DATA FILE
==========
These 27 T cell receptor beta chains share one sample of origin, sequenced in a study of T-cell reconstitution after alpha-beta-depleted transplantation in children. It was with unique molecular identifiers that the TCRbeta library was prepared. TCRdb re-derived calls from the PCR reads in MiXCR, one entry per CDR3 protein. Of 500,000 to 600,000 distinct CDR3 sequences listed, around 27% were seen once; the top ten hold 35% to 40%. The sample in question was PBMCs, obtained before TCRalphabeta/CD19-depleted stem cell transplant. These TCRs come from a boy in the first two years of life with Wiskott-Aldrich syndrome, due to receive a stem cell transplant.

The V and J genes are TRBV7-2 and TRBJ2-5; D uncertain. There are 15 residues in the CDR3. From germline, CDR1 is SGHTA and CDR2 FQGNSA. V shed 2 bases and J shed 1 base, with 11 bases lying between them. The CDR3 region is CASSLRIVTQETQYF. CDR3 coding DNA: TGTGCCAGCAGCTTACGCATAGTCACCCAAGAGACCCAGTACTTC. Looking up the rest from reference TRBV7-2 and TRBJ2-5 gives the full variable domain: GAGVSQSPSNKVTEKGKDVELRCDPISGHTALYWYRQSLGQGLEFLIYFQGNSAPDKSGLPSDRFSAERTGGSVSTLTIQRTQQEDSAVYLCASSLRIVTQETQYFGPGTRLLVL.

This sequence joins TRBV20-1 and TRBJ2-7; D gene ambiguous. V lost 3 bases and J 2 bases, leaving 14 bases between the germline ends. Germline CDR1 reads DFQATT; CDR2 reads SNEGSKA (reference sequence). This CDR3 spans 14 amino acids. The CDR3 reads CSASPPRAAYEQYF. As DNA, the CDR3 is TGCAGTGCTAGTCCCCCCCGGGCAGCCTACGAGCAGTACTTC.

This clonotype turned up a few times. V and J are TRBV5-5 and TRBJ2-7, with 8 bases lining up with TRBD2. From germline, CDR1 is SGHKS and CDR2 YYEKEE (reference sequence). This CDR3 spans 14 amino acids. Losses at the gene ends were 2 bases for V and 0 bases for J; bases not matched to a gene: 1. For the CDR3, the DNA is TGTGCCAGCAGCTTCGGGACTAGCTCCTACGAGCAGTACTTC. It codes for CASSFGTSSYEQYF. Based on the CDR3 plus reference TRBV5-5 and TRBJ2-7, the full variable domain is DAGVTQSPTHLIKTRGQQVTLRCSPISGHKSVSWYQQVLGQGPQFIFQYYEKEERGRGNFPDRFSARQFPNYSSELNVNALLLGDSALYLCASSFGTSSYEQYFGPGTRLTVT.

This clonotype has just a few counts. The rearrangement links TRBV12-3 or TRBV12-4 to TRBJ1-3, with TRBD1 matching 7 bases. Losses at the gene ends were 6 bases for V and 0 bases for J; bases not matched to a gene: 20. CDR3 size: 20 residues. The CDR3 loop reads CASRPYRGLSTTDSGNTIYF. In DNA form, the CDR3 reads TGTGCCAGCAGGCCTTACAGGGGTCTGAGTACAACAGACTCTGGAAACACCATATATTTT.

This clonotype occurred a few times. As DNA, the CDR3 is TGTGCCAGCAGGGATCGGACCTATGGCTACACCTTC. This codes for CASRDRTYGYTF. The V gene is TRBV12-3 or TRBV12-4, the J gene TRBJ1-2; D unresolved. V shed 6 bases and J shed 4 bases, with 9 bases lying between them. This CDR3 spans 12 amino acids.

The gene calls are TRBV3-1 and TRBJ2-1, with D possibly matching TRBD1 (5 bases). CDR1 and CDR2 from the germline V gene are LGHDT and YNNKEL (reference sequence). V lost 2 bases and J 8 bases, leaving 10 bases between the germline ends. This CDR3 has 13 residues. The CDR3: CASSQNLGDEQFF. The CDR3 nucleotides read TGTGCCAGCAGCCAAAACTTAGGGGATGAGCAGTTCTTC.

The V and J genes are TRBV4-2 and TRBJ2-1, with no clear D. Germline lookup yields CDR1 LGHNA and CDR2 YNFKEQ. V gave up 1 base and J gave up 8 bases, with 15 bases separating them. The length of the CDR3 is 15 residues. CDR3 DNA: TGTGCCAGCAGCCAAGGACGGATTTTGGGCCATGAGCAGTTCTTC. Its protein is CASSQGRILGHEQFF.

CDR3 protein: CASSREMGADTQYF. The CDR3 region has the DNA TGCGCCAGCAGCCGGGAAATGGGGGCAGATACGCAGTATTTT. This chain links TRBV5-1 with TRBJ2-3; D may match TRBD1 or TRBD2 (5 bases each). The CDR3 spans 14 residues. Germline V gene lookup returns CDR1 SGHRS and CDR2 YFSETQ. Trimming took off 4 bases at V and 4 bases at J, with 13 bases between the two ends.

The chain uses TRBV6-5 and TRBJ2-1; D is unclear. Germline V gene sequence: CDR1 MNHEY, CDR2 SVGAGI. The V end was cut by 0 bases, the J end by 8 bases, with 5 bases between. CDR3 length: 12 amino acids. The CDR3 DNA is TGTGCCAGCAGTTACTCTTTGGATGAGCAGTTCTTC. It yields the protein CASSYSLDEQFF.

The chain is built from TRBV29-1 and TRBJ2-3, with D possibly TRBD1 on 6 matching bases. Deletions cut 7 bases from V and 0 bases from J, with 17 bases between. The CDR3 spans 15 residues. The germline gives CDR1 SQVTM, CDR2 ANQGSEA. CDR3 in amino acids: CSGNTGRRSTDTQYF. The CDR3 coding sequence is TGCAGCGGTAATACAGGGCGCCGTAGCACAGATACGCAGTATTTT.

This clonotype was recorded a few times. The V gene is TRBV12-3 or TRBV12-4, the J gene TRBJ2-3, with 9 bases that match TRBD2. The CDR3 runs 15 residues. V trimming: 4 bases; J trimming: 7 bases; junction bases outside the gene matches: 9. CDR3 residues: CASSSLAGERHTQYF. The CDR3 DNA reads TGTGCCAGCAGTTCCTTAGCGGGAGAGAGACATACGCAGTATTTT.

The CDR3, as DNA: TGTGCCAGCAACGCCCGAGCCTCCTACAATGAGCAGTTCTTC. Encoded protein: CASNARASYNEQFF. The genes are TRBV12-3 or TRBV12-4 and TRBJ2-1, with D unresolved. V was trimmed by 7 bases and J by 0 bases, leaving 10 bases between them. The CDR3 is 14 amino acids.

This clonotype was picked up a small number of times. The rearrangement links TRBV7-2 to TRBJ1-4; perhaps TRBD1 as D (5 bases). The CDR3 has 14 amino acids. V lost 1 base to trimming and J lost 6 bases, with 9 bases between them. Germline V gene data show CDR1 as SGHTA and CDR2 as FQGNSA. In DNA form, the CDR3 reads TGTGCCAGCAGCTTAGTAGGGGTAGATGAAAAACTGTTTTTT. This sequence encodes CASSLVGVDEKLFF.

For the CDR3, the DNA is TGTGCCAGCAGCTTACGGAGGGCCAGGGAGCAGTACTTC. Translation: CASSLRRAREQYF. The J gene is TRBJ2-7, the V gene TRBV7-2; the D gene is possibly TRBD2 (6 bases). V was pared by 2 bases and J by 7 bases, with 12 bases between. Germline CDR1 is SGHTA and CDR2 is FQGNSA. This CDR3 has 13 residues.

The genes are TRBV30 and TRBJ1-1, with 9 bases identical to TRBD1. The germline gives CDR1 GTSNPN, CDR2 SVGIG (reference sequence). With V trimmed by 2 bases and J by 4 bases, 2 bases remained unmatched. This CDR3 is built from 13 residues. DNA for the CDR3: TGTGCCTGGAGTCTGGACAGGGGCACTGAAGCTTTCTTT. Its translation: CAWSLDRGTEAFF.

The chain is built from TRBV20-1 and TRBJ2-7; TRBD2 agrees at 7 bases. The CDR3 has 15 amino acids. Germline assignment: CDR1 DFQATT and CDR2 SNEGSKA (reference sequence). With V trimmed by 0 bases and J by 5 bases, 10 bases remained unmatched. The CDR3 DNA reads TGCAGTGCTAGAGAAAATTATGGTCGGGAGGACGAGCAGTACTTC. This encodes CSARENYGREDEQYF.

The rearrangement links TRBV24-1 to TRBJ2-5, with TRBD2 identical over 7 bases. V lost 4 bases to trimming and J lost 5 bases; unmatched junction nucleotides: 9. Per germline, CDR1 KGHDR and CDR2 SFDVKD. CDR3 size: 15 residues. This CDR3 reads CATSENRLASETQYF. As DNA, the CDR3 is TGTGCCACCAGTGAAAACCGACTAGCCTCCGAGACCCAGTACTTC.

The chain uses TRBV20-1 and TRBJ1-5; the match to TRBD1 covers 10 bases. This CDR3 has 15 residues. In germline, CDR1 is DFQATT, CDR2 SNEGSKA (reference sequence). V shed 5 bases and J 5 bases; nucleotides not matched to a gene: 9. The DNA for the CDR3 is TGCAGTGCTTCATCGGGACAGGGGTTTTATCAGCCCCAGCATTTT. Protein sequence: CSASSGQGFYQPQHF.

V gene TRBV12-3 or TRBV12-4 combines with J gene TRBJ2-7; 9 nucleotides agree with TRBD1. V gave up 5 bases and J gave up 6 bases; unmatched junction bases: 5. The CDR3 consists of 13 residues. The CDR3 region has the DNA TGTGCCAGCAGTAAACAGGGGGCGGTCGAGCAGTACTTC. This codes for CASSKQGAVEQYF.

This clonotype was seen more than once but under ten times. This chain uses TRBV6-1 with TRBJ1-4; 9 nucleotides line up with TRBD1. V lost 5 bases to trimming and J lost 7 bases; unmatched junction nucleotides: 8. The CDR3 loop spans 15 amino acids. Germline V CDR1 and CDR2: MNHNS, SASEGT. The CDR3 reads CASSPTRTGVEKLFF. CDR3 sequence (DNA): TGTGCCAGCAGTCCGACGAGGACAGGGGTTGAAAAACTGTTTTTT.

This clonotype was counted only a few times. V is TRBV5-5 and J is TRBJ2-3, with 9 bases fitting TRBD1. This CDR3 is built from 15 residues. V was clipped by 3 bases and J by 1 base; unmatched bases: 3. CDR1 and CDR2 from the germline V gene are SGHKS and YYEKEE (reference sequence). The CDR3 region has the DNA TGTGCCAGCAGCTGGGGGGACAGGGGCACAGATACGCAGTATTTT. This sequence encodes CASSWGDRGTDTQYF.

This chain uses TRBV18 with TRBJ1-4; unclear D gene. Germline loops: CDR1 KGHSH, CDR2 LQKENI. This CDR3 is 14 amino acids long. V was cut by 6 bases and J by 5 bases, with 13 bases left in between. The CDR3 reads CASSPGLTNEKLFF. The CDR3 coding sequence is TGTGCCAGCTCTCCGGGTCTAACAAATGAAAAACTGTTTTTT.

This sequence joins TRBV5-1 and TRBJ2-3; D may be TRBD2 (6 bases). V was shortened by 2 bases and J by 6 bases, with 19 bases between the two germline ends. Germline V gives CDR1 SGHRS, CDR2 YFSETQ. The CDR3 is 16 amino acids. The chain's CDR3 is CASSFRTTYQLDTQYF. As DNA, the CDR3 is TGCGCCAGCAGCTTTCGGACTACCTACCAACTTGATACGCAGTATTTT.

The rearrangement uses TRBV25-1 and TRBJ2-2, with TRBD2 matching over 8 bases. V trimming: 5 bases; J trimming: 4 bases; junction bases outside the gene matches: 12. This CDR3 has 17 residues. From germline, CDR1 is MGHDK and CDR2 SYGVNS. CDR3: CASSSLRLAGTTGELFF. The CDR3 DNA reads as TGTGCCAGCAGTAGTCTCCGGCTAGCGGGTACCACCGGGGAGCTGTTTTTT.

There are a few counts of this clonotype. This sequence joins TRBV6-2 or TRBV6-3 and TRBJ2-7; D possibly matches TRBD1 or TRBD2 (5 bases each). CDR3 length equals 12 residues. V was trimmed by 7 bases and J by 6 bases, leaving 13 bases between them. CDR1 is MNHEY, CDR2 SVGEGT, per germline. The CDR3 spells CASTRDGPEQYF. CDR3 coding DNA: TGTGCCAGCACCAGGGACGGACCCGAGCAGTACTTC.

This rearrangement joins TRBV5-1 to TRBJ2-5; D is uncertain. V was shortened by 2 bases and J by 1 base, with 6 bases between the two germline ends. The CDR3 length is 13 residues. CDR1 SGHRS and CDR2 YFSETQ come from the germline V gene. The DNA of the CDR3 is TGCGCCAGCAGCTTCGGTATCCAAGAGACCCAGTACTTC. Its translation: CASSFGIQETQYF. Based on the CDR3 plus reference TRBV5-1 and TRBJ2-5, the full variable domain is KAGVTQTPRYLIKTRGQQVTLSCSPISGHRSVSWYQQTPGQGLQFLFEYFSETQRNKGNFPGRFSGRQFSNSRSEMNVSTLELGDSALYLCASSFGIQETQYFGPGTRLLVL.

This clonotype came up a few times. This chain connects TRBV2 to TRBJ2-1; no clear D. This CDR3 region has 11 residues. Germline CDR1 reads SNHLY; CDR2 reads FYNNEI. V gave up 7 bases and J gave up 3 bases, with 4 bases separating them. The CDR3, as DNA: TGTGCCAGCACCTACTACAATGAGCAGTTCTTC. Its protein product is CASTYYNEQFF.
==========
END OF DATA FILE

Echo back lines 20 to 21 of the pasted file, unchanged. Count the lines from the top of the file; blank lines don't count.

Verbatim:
V gene TRBV12-3 or TRBV12-4 combines with J gene TRBJ2-7; 9 nucleotides agree with TRBD1. V gave up 5 bases and J gave up 6 bases; unmatched junction bases: 5. The CDR3 consists of 13 residues. The CDR3 region has the DNA TGTGCCAGCAGTAAACAGGGGGCGGTCGAGCAGTACTTC. This codes for CASSKQGAVEQYF.

This clonotype was seen more than once but under ten times. This chain uses TRBV6-1 with TRBJ1-4; 9 nucleotides line up with TRBD1. V lost 5 bases to trimming and J lost 7 bases; unmatched junction nucleotides: 8. The CDR3 loop spans 15 amino acids. Germline V CDR1 and CDR2: MNHNS, SASEGT. The CDR3 reads CASSPTRTGVEKLFF. CDR3 sequence (DNA): TGTGCCAGCAGTCCGACGAGGACAGGGGTTGAAAAACTGTTTTTT.